1st Edition

Pedal Power
The Quiet Rise of the Bicycle in American Public Life

ISBN 9781594514630
Published January 30, 2008 by Routledge
248 Pages

USD $52.95

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Book Description

This book examines the surging national interest in bike-friendly public policies and argues that this growth is likely to escalate. Currents in U.S. culture that have supported the dominance of the car are edging toward exhaustion. At the same time, other factors including congestion, contentious and unreliable energy resources, rising pollution, and global warming support the expansion of the bike's use. A surprising array of political organizations, visionary politicians, and colorful individuals powers this movement.

Table of Contents

Introduction Chapter 1 Contrasting Visions: The Bike Saddle versus the Car Seat and Why It Matters Politically Chapter 2 Biking in Amsterdam: The Politics of the Possible Chapter 3 Culture Storm Individualism and Materialism The American Experience American Dreamers The Gathering Culture Storm Tarnished Dreams Chapter 4 Biking Eccentrics: Who Are These Folks, Anyway? Randy Neufeld: The Pioneer Alex Wilson: The Saint Gin Kilgore and Michael Burton: Love Me, Love My Bike Jane Healy: Biker Mama Chapter 5 Building the Case: The Politics Advocates National Organizations Local Organizations Chapter 6 Pushing the Envelope: Populist Politics Critical Mass Shift (to Bikes) Chitown Cruisers The Rat Patrol Bike Clubs Chapter 7 Politicians Who Matter James Oberstar Earl Blumenauer Anne Paulsen Jerry Abramson Chapter 8 Metapolitics, Minibikes A Global Warming Primer Can We Respond? Not If... The Kyoto Protocol and Self-Interest Pedaling into a Future Chapter 9 Pedaling into the Future

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“This is vital reading for anyone with an interest in environmental issues, community action, or grassroots politics. Highly recommended.”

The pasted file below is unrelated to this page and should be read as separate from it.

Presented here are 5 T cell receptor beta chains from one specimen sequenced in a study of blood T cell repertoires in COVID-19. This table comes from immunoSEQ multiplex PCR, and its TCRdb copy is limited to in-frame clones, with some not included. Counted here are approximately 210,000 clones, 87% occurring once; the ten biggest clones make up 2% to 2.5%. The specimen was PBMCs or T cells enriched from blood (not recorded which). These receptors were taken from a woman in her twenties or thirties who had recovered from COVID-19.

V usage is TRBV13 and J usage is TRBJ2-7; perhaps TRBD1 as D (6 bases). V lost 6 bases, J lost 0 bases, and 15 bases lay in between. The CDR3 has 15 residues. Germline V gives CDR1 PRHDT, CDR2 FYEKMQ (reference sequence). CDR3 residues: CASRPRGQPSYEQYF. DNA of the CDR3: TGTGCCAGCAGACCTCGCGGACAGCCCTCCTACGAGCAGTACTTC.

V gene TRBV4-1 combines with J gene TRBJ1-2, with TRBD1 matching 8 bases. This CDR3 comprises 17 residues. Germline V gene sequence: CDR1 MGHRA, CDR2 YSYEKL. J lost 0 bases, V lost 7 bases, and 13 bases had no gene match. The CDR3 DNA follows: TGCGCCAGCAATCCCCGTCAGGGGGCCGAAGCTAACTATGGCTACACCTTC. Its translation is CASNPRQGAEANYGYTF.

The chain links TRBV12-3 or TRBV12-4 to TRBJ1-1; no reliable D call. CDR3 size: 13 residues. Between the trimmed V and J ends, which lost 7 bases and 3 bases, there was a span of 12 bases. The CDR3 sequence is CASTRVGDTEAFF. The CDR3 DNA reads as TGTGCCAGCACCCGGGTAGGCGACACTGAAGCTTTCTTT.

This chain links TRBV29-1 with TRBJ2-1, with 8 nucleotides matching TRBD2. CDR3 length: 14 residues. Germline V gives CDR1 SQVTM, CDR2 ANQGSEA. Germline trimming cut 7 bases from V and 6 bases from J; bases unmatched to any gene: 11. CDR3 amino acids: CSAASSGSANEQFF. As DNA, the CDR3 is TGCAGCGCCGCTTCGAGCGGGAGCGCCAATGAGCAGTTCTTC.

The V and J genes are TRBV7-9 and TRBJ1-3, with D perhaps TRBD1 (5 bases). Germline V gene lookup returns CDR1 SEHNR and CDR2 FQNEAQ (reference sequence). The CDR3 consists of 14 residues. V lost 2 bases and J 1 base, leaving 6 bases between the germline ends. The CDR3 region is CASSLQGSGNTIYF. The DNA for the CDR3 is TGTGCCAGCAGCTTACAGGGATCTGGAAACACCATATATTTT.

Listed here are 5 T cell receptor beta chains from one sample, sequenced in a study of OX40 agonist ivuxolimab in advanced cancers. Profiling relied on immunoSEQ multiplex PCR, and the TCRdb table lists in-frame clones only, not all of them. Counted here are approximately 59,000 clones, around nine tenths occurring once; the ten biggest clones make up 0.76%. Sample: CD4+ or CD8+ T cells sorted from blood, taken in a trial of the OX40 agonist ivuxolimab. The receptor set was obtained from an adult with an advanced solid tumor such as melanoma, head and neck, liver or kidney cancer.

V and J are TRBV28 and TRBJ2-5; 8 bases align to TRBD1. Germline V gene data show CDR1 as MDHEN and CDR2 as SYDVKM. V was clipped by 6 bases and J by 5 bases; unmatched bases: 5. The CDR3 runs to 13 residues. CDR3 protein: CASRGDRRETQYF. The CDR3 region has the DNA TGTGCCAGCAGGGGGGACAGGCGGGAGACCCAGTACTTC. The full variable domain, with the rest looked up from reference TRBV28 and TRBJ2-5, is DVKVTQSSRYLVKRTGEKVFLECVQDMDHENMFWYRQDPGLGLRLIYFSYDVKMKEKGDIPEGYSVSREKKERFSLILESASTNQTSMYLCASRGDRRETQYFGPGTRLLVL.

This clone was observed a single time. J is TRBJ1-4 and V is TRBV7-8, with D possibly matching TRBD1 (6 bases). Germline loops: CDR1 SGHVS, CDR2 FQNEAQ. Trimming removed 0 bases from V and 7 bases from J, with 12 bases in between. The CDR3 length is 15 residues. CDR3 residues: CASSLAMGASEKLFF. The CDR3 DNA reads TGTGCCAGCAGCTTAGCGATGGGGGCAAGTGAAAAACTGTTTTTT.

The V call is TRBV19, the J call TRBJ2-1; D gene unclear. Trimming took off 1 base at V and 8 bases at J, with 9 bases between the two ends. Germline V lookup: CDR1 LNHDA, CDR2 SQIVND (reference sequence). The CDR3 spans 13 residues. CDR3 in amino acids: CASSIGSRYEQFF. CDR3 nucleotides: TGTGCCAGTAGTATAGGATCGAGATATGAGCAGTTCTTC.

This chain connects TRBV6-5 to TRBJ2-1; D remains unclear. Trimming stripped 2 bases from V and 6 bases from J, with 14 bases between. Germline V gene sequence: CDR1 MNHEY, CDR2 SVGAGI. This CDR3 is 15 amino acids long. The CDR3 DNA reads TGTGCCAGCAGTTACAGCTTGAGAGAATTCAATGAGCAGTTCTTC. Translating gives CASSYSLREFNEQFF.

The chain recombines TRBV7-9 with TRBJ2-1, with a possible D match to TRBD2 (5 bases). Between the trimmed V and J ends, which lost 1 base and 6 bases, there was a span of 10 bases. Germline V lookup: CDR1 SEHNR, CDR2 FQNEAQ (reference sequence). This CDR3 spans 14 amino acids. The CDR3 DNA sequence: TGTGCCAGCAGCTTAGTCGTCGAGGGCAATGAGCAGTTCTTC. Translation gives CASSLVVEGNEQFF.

“Whereas the preponderance of cycle books currently in print deals with either its recreational or mechanical aspects, Pedal Power is the first to make a comprehensive case for bicycling’s acceptance as mainstream rather than fringe. … [The book] is persuasive in repositioning the conception of bicycling less in sentimental or iconic terms, and more as an essential vehicle of choice for the 21st-century green era. It is a credible effort, and one hopes that a large audience outside the circle of the bicycling community will be sufficiently inspired to integrate bicycling into its mode of living and life values.”
—Martin Zimmerman in Urban Land (July 2008)

“Wray aptly illustrates the struggle faced by those promoting the bicycle as a viable transportation alternative. … [he] provides bicycle advocates a template for understanding and organizing cycling interests so they can address concerns at the local, state, and federal levels. Pedal Power should be required reading for cycling advocates for the insight it provides to the issues, personalities, and projects that have shaped, and will continue to shape, the state of American bicycling.”
—Bradley Beck, Out There Monthly

“Pedal Power is an uplifting read that tells the stories of people, organizations, and a movement whose time is rapidly approaching. When the aberrations of the automobile age have passed, we will wonder how we ever lost the common humanity, simplicity and love of life embodied in the heroes so delightfully profiled in Harry Wray’s insightful book. Thank you, Harry Wray, for telling the stories of unsung but true American heroes who gently challenge conventional wisdom and eschew cultural norms.”
—Andy Clarke, League of American Bicyclists

"From improving air quality, overcoming social isolation, reducing carbon emissions, improving fitness . . . the bicycle solves more problems than any other technology I know. Harry Wray has the story right and tells it well. Pedal Power is a book for cyclists, moms, dads, policy wonks, and everyone who wants to solve many problems while creating none."
—David Orr, Oberlin College

"What an original and refreshing book! Wray deftly interweaves his own and others' experiences as bicycling enthusiasts with insights from political philosophy and American socio-political history to generate a compelling account of what bicycling can mean for America's future."
—Elaine B. Sharp, University of Kansas